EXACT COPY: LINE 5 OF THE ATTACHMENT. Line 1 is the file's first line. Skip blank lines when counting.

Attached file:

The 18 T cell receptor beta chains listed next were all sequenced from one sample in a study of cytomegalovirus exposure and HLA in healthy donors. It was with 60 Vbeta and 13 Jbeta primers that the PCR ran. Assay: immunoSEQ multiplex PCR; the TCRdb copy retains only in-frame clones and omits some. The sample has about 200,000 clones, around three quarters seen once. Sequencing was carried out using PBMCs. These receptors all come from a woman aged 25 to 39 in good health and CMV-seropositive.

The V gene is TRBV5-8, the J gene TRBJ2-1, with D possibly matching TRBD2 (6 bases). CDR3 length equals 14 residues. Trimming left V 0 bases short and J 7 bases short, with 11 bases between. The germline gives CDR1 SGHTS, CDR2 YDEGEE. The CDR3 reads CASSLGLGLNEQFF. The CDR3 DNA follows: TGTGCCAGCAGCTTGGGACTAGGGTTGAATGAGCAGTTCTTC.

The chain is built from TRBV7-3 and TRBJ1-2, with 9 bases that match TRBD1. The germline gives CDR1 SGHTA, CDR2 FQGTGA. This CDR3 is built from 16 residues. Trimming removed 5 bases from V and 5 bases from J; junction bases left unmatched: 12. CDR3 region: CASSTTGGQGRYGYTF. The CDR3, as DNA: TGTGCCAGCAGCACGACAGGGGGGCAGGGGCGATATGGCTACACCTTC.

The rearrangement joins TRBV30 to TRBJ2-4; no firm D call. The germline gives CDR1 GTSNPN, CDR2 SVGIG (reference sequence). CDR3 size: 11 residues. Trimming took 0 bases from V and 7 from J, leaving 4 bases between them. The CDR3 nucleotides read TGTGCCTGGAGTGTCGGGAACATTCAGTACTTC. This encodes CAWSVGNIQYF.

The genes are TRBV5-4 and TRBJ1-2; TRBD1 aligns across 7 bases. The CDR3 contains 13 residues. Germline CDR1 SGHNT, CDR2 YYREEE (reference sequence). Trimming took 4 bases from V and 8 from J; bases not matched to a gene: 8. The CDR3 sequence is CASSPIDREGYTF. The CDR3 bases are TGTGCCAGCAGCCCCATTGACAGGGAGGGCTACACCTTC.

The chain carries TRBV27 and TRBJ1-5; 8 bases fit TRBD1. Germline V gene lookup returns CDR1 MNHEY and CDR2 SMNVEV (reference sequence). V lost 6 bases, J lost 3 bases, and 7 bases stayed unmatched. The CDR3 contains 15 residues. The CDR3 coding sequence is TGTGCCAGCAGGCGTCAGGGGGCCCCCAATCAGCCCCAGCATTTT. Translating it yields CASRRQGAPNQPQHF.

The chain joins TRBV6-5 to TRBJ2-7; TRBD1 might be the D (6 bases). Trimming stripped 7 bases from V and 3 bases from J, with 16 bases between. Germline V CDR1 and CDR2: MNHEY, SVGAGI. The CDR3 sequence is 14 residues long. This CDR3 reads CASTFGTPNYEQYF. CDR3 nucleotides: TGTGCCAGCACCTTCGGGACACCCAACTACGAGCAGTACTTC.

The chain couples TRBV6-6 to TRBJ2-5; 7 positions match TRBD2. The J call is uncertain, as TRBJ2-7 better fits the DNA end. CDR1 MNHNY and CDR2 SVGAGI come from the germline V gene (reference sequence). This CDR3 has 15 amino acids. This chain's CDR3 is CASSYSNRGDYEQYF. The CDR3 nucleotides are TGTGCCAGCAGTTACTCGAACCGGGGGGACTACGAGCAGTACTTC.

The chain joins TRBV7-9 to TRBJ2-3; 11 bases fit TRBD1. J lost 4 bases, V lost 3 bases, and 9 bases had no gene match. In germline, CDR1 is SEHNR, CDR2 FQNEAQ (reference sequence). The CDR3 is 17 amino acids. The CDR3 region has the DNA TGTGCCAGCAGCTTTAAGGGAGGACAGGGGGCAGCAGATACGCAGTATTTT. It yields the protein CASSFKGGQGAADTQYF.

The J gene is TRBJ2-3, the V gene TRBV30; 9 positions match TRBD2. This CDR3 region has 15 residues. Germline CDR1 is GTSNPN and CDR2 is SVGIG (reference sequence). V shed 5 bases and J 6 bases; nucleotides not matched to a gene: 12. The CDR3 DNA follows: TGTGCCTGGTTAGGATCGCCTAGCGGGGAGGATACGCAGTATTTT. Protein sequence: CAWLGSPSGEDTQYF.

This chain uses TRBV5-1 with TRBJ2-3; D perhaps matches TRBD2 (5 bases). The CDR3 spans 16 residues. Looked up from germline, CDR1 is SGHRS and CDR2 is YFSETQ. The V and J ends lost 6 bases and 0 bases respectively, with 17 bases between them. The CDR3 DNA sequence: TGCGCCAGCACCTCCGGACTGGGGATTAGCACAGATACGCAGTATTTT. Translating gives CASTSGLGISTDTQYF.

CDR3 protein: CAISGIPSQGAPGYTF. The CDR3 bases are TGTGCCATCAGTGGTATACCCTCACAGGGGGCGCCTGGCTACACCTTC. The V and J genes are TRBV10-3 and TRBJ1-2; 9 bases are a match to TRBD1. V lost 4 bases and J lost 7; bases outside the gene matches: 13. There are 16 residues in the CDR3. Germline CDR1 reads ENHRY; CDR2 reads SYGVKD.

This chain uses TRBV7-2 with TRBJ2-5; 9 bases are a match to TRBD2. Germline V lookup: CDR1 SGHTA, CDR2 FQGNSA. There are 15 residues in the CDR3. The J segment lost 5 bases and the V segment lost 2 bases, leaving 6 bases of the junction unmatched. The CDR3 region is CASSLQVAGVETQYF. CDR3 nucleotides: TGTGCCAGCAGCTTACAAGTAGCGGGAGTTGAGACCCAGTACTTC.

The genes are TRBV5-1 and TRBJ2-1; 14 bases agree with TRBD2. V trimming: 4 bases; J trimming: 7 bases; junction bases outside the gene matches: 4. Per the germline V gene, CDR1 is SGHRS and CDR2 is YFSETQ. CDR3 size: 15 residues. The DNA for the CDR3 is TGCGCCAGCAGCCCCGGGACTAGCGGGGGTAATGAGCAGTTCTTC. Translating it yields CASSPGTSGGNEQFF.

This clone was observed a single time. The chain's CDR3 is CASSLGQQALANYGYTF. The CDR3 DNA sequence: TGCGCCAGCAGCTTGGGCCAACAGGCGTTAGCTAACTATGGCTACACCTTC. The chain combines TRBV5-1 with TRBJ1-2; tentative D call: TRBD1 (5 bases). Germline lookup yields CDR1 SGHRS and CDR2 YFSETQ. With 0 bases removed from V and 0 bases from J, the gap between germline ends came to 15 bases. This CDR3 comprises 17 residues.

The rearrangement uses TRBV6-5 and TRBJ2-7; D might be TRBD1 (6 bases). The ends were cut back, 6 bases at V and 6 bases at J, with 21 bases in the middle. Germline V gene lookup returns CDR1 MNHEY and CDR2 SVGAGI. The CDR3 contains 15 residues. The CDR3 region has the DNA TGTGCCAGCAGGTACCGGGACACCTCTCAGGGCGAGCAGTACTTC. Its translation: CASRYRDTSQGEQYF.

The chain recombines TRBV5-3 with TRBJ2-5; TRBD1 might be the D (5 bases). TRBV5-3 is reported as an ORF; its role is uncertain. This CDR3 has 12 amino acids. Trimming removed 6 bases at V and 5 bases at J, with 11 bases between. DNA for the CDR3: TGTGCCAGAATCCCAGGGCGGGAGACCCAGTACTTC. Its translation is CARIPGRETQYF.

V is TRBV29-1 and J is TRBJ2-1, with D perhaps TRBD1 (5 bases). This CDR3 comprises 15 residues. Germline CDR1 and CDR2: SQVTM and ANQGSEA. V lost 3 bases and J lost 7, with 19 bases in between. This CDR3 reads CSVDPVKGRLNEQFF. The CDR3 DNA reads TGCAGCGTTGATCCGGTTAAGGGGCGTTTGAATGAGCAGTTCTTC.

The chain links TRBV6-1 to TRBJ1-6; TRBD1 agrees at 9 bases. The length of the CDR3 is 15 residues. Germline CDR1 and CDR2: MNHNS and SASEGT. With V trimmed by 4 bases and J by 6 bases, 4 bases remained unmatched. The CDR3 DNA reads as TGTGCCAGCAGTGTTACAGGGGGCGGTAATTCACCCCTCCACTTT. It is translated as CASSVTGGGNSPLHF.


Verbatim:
The genes are TRBV5-4 and TRBJ1-2; TRBD1 aligns across 7 bases. The CDR3 contains 13 residues. Germline CDR1 SGHNT, CDR2 YYREEE (reference sequence). Trimming took 4 bases from V and 8 from J; bases not matched to a gene: 8. The CDR3 sequence is CASSPIDREGYTF. The CDR3 bases are TGTGCCAGCAGCCCCATTGACAGGGAGGGCTACACCTTC.